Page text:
N.P. from Illinois writes:
Dear Mister Condo,
We bought a condo in 2010 in a large apartment complex that was going condo right when the recession hit. It was an investment and we rent it out. Not many condos were sold, the prices never dropped in the recession. Even now many (not sure how many) of the units are still rented out by the developer. Now we have received a letter saying that the developer wants to buy back our unit and NOT be a condo development. The letter is friendly, and says nothing about what happens if we don’t want to sell. We’ve had one tenant in there this entire time (with different roommates) and been very happy with this investment. Do you know what the laws are regarding this situation?
Mister Condo replies:
N.P., dissolution of condominiums varies from state to state. Just as when the project filed to become a condo, a new filing will be made to dissolve it. I am not familiar with the specifics of Illinois law regarding the dissolution of a condo but I imagine it is similar to other states. Typically, unless court ordered (which happens when an association fails or defaults), a petitioner sends in the required paperwork to dissolve the association. There is usually a majority or full 100% agreement required by all with an interest in the association. That can include mortgage holders as well as unit owners. This is a very legal action and you will most certainly wish to hire an attorney to guide you.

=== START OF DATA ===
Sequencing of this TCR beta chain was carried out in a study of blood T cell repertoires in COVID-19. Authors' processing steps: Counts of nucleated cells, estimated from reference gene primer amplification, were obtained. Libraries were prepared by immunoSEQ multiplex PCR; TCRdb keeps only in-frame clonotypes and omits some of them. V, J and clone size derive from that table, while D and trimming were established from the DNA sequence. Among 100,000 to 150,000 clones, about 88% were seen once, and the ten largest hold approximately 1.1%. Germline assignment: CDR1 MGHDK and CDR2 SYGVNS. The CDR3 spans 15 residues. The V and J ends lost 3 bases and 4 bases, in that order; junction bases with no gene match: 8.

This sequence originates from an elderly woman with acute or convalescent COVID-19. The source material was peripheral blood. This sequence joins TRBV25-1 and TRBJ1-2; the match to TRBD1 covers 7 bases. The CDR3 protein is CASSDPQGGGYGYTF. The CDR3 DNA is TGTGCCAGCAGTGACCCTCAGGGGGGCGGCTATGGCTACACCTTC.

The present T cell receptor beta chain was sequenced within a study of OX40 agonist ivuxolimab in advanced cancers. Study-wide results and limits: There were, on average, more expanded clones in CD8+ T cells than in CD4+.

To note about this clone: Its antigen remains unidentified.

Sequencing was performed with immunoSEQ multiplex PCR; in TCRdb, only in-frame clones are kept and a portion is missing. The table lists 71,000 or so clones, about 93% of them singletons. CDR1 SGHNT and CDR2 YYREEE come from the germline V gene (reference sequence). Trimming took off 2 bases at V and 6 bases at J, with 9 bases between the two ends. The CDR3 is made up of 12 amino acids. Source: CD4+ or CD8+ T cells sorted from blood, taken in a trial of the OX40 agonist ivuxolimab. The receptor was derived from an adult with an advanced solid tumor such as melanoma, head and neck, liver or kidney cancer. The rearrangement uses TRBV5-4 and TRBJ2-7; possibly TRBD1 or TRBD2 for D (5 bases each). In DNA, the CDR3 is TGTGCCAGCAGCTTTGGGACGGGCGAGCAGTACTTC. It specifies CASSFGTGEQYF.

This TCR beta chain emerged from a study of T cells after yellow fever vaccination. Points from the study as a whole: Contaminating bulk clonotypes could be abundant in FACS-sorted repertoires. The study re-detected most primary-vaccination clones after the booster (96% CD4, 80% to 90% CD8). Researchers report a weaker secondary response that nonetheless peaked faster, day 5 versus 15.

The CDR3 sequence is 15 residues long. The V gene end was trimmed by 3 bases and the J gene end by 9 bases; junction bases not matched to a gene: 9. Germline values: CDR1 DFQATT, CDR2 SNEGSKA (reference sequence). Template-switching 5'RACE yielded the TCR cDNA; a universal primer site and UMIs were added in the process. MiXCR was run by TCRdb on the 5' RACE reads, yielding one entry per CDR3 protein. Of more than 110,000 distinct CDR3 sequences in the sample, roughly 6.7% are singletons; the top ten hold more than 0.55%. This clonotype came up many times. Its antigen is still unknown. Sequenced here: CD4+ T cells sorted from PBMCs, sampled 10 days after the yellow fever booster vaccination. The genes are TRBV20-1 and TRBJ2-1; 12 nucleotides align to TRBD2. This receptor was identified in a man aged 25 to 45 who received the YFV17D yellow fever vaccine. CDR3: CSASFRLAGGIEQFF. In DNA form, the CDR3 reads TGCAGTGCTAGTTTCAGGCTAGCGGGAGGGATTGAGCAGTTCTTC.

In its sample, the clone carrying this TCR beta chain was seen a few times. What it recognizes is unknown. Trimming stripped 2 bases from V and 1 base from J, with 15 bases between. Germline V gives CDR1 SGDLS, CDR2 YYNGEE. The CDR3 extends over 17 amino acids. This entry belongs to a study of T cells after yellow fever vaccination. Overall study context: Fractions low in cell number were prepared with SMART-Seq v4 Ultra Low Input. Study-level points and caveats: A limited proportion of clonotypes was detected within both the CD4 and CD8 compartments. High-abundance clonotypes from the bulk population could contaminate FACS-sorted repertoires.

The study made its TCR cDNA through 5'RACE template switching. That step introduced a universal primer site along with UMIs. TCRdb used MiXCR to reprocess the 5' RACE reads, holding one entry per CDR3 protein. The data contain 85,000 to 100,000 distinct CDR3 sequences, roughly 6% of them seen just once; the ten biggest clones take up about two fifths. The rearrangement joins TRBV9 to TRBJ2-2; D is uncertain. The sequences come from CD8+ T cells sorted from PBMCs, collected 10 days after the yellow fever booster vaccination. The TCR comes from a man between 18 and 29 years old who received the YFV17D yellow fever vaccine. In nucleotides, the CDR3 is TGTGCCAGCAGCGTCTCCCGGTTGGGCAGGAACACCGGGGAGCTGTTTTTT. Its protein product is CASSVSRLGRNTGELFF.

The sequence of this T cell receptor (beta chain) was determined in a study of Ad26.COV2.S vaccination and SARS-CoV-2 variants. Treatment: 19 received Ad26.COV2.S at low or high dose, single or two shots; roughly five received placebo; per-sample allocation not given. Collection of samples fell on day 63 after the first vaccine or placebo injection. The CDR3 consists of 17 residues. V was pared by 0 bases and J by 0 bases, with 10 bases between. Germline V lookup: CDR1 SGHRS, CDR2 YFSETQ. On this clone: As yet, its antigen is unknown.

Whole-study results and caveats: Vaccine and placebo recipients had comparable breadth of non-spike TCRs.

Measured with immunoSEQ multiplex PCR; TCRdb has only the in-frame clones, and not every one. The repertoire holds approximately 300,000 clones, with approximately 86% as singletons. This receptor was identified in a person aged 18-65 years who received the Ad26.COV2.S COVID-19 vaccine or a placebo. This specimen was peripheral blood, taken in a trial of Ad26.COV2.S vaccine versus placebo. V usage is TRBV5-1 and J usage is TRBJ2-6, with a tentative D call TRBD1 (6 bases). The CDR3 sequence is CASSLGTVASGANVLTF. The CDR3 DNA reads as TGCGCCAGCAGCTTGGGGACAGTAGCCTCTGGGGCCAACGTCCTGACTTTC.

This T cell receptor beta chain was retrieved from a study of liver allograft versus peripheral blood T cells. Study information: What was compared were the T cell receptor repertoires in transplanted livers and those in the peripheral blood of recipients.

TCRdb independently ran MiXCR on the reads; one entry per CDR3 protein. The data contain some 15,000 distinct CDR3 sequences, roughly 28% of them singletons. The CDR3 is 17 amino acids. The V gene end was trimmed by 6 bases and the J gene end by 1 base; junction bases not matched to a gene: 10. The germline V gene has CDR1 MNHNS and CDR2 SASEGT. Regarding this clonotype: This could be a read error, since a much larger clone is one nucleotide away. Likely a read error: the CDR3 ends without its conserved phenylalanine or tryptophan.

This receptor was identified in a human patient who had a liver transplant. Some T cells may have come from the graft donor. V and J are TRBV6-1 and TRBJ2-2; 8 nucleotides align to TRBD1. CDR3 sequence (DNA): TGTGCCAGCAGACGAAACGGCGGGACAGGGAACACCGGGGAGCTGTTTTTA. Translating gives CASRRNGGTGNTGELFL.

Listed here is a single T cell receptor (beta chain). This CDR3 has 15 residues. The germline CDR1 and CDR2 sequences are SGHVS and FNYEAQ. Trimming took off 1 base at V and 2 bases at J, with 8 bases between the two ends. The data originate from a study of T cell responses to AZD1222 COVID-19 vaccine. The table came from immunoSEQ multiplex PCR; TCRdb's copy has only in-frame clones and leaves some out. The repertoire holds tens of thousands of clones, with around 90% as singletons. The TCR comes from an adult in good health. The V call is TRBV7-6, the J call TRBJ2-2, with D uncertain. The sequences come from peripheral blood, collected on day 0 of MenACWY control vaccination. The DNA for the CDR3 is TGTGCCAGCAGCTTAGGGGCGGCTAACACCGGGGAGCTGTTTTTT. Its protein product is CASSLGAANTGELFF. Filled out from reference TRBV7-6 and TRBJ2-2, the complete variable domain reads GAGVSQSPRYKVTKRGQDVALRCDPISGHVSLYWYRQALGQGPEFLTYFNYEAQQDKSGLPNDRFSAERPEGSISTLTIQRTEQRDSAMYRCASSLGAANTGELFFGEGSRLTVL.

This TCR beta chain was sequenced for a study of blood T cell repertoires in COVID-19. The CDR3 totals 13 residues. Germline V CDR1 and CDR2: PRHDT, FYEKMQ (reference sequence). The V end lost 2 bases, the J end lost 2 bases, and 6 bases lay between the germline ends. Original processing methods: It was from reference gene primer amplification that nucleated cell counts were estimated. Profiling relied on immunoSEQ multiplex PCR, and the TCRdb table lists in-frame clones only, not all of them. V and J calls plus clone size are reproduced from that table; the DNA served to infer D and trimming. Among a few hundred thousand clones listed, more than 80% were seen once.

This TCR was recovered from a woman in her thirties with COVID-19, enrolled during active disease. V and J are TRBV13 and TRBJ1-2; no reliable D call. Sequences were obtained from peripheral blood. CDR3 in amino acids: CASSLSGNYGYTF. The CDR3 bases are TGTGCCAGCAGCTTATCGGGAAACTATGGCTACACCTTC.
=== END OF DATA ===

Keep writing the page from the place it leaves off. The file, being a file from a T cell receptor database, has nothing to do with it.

I found this link on dissolution of non-profit corporations in your state to be of use: http://www.ilga.gov/legislation/ilcs/ilcs4.asp?DocName=080501050HArt%2E+12&ActID=2280&ChapterID=65&SeqStart=10900000&SeqEnd=12900000
I can see where the developer wants to stop the bleeding and the polite letter was likely an opening attempt to gauge your interest. The reality is that if there are many unsold units in the condo, it may fail due to lack of funds from common fees to pay expenses. If that happens, you could see a creditor sue the association and have a judge dissolve the association or put it in receivership. You don’t want that as that could be quite costly for all involved. If the developer wants to convert back to apartments, you should look into how best to protect your investment. It is likely that a smooth transition could actually help you out in the long run. Good luck!